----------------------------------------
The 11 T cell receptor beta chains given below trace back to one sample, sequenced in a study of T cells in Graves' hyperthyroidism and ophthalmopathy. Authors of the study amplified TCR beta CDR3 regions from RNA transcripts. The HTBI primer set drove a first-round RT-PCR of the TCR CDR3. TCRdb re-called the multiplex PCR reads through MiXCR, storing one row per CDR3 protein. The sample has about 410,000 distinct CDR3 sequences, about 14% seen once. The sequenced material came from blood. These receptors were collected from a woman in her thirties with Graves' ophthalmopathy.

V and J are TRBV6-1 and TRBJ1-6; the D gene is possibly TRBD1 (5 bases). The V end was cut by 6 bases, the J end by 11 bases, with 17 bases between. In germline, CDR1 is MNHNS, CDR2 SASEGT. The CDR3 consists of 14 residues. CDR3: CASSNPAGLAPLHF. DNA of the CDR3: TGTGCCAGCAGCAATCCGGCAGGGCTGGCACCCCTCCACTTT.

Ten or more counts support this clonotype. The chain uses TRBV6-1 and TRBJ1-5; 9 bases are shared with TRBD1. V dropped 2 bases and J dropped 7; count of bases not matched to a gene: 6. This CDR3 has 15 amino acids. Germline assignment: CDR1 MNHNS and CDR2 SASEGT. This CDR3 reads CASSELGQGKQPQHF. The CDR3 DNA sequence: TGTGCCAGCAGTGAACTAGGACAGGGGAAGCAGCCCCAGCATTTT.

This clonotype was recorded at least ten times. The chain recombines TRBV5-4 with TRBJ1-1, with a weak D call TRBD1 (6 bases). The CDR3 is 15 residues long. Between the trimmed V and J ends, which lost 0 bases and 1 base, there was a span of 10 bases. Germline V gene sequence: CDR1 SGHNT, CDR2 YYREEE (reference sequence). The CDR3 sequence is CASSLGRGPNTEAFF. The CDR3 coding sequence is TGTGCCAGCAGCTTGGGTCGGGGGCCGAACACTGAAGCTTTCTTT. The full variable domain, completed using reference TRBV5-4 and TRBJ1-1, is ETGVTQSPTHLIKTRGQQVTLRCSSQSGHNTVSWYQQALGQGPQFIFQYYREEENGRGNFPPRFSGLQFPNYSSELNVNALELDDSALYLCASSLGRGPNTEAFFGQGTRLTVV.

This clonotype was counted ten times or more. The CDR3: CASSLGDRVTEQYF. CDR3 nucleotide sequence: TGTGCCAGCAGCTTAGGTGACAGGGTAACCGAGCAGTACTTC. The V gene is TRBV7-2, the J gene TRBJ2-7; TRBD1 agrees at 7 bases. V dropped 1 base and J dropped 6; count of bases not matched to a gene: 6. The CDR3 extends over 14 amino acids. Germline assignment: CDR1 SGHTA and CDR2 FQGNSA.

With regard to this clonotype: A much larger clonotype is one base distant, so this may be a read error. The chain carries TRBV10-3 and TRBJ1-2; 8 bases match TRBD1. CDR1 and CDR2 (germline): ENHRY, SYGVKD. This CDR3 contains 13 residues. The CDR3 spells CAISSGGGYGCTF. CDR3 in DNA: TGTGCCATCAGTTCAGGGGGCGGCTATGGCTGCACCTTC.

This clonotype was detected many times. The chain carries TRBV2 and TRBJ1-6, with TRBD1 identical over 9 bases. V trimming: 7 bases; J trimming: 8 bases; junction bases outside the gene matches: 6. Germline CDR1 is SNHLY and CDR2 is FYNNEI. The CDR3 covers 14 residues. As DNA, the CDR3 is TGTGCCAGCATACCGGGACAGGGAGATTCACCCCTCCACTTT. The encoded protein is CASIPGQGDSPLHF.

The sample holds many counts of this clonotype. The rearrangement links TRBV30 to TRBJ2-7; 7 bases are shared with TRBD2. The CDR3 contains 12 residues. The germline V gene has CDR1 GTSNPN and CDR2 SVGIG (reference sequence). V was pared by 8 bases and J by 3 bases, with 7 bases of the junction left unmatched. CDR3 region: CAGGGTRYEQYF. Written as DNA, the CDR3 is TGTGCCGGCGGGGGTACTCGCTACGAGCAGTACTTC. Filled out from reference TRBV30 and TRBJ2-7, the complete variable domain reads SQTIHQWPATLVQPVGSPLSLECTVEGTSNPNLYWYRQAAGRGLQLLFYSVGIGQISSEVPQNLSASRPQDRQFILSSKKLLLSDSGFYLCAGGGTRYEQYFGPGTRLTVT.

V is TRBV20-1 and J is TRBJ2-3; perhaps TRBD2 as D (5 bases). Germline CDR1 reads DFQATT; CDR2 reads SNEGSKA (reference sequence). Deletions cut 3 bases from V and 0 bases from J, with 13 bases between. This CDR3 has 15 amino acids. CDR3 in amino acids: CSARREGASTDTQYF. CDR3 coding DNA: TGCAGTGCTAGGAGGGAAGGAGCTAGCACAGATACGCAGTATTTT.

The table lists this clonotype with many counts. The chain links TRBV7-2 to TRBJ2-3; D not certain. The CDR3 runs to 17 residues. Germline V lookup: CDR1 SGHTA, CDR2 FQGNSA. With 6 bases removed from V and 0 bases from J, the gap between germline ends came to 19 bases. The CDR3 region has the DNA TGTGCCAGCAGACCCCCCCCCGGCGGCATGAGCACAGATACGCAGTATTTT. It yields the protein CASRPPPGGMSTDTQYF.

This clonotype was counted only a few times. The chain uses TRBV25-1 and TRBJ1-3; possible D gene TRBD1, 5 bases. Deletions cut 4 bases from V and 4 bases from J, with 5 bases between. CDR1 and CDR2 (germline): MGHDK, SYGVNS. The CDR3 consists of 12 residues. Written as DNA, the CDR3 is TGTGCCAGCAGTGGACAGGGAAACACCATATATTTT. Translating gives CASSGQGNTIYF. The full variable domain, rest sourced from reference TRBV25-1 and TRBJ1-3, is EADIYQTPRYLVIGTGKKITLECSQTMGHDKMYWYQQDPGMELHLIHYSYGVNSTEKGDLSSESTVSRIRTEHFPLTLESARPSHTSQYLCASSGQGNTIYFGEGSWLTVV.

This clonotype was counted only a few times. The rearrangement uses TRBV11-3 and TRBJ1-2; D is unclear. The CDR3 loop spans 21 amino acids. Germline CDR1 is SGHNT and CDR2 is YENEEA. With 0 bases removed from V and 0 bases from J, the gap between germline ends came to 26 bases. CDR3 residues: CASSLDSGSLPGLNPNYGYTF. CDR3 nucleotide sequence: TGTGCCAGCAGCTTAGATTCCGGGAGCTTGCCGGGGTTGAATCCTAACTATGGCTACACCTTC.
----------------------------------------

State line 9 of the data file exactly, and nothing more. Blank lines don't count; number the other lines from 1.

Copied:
V is TRBV20-1 and J is TRBJ2-3; perhaps TRBD2 as D (5 bases). Germline CDR1 reads DFQATT; CDR2 reads SNEGSKA (reference sequence). Deletions cut 3 bases from V and 0 bases from J, with 13 bases between. This CDR3 has 15 amino acids. CDR3 in amino acids: CSARREGASTDTQYF. CDR3 coding DNA: TGCAGTGCTAGGAGGGAAGGAGCTAGCACAGATACGCAGTATTTT.